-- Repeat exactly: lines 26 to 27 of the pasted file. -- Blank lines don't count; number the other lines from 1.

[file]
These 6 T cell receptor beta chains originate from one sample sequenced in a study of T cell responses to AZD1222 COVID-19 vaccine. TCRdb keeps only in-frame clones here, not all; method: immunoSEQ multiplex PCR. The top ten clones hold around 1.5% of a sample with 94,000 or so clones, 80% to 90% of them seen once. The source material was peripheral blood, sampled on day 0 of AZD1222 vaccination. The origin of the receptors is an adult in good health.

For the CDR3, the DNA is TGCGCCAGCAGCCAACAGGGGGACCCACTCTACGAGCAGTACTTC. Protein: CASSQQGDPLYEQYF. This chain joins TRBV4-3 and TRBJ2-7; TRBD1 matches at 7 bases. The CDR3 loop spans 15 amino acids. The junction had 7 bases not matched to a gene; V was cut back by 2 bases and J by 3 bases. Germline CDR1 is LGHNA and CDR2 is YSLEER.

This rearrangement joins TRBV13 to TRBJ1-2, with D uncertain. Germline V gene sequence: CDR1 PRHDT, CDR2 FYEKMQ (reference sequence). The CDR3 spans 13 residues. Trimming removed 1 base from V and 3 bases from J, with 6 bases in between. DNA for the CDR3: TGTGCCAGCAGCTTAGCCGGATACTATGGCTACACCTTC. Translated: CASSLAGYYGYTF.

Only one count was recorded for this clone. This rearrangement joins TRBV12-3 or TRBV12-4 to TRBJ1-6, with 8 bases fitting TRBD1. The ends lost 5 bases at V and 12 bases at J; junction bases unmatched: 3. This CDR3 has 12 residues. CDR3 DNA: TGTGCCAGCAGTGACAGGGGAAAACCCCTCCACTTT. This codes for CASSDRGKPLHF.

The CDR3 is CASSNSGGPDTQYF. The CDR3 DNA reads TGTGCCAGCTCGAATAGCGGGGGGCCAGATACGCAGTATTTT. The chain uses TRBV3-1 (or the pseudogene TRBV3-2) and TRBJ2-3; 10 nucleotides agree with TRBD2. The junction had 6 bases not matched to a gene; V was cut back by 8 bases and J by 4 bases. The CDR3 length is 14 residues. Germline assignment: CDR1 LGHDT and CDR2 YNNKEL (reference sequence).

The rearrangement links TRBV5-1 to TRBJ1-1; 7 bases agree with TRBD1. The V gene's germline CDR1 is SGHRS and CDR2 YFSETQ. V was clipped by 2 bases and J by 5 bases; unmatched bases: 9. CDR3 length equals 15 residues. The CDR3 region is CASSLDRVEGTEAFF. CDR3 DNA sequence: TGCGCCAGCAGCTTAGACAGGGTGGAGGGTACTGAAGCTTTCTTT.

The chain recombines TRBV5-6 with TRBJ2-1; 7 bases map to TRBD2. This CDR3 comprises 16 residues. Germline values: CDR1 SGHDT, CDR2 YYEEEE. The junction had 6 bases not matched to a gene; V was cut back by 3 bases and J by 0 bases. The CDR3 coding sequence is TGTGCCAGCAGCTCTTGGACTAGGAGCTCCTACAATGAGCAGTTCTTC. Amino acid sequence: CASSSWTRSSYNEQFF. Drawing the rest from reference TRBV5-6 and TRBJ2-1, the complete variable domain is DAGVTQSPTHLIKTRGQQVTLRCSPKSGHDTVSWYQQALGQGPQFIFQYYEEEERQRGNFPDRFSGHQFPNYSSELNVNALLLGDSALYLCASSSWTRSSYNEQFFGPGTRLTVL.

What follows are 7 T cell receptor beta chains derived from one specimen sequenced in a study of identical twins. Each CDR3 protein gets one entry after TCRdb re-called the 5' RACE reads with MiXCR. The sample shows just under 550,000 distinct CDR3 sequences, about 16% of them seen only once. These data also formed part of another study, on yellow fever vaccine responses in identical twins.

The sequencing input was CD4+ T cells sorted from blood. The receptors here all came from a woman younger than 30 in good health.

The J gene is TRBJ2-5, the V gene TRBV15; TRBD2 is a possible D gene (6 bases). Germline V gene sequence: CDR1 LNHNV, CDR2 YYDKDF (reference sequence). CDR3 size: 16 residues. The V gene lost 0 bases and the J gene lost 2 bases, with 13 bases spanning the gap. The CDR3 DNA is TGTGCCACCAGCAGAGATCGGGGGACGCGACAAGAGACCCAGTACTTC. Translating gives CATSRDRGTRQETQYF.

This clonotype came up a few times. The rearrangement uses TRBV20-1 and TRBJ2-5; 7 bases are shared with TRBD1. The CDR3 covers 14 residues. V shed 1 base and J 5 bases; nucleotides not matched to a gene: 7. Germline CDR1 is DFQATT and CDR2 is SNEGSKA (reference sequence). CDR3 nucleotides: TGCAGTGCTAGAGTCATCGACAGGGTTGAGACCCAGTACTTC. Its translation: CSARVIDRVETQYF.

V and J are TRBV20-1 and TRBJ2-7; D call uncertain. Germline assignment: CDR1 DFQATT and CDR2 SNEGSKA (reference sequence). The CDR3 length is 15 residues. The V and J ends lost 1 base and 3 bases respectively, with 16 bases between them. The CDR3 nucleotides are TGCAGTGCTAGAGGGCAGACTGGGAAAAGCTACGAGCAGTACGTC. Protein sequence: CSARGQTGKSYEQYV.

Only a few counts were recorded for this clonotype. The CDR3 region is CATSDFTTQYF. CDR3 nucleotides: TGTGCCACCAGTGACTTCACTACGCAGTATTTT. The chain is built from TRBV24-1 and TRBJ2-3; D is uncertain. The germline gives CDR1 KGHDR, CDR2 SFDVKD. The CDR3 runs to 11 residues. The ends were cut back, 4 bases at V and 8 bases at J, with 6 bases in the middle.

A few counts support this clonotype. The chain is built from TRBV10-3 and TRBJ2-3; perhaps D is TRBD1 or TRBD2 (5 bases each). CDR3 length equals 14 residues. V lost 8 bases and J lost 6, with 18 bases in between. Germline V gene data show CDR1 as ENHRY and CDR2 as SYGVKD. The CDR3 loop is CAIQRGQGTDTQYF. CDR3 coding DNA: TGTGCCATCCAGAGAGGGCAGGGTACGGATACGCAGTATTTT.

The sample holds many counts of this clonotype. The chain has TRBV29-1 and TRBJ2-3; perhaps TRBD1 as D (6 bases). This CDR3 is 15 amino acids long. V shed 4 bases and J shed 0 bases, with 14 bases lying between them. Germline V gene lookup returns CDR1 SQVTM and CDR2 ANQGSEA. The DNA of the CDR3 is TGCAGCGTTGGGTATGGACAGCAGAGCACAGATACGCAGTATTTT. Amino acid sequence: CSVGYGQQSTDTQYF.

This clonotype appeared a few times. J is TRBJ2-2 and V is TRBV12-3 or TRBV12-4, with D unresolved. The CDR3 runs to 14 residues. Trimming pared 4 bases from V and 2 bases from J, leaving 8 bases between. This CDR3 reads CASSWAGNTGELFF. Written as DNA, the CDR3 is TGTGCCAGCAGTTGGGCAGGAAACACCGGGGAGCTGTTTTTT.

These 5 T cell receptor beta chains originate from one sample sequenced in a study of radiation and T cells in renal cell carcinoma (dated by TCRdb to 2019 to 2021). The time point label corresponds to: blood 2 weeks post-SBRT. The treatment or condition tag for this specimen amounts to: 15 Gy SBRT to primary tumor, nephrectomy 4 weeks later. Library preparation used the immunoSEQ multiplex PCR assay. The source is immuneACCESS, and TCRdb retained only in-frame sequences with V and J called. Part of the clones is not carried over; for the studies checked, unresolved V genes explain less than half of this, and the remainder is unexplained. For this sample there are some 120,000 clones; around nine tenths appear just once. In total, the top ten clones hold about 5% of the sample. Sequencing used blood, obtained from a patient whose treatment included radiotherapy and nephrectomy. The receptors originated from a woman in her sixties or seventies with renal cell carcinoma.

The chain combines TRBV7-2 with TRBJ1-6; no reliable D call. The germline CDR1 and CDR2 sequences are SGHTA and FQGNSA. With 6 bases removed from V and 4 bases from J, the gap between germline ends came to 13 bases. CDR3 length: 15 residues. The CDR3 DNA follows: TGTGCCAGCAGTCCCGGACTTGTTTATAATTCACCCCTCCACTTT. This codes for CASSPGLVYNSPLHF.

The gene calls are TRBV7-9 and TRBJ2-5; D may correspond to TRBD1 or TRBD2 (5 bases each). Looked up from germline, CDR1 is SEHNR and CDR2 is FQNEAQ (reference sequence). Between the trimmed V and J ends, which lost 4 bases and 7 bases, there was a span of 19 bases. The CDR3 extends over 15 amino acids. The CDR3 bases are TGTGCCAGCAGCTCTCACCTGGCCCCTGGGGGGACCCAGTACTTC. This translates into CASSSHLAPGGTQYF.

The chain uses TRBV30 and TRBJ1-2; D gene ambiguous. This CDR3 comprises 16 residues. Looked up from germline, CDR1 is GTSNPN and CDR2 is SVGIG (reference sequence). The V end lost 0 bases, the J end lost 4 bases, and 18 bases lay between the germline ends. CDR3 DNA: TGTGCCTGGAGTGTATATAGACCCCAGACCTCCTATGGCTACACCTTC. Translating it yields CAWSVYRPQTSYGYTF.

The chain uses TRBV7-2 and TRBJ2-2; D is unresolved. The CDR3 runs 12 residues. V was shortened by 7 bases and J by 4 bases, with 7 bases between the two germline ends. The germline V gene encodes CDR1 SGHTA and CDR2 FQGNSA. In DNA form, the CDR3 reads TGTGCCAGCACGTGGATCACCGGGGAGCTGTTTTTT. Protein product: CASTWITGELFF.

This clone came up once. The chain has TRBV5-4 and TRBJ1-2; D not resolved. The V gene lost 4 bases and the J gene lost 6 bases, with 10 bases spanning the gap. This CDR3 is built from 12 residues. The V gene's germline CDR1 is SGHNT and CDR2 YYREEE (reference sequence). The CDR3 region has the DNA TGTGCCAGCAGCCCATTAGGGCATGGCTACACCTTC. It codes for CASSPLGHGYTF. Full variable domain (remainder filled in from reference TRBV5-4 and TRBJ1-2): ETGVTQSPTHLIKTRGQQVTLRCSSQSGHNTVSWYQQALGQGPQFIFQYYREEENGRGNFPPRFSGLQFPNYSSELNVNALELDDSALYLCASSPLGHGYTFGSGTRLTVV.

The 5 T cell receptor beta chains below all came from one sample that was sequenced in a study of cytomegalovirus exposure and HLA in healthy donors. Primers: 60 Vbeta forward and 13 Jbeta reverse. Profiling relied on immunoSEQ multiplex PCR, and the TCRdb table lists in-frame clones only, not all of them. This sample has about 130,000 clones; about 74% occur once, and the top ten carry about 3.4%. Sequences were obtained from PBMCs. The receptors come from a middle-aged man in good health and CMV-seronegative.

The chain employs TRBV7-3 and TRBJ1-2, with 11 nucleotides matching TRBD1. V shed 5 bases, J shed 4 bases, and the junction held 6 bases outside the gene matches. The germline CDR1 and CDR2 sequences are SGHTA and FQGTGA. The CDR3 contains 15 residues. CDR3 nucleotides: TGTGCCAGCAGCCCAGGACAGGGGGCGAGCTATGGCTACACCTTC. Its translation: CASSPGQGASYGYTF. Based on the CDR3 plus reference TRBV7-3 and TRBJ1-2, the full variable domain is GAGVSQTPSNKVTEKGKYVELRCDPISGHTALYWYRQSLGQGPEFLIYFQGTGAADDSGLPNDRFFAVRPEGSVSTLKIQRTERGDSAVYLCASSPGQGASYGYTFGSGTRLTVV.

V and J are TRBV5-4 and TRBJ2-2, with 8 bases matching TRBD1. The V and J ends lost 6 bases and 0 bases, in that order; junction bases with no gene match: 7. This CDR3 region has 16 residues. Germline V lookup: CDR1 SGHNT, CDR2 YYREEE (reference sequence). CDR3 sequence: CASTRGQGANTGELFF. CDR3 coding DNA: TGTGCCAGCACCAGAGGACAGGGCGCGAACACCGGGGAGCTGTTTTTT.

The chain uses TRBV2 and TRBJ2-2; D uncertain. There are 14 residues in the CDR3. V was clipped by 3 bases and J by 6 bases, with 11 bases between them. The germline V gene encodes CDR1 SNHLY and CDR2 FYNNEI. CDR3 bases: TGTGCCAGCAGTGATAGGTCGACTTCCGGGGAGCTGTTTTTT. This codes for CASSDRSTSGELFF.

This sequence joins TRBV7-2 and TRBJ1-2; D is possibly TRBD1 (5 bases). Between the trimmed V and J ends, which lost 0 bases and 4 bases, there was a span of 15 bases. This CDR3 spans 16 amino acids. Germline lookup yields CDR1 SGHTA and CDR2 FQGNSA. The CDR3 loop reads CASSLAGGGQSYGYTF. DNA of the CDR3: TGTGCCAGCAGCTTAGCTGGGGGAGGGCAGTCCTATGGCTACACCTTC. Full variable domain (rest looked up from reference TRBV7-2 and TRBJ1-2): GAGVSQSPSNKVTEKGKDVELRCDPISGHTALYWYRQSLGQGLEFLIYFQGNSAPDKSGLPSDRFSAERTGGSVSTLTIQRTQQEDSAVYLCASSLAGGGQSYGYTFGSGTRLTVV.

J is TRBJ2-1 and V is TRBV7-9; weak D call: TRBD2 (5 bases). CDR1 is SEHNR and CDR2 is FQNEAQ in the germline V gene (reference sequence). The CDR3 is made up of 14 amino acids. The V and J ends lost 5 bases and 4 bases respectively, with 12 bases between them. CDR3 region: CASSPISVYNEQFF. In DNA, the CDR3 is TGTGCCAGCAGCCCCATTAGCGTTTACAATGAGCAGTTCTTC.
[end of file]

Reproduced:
The chain uses TRBV2 and TRBJ2-2; D uncertain. There are 14 residues in the CDR3. V was clipped by 3 bases and J by 6 bases, with 11 bases between them. The germline V gene encodes CDR1 SNHLY and CDR2 FYNNEI. CDR3 bases: TGTGCCAGCAGTGATAGGTCGACTTCCGGGGAGCTGTTTTTT. This codes for CASSDRSTSGELFF.

This sequence joins TRBV7-2 and TRBJ1-2; D is possibly TRBD1 (5 bases). Between the trimmed V and J ends, which lost 0 bases and 4 bases, there was a span of 15 bases. This CDR3 spans 16 amino acids. Germline lookup yields CDR1 SGHTA and CDR2 FQGNSA. The CDR3 loop reads CASSLAGGGQSYGYTF. DNA of the CDR3: TGTGCCAGCAGCTTAGCTGGGGGAGGGCAGTCCTATGGCTACACCTTC. Full variable domain (rest looked up from reference TRBV7-2 and TRBJ1-2): GAGVSQSPSNKVTEKGKDVELRCDPISGHTALYWYRQSLGQGLEFLIYFQGNSAPDKSGLPSDRFSAERTGGSVSTLTIQRTQQEDSAVYLCASSLAGGGQSYGYTFGSGTRLTVV.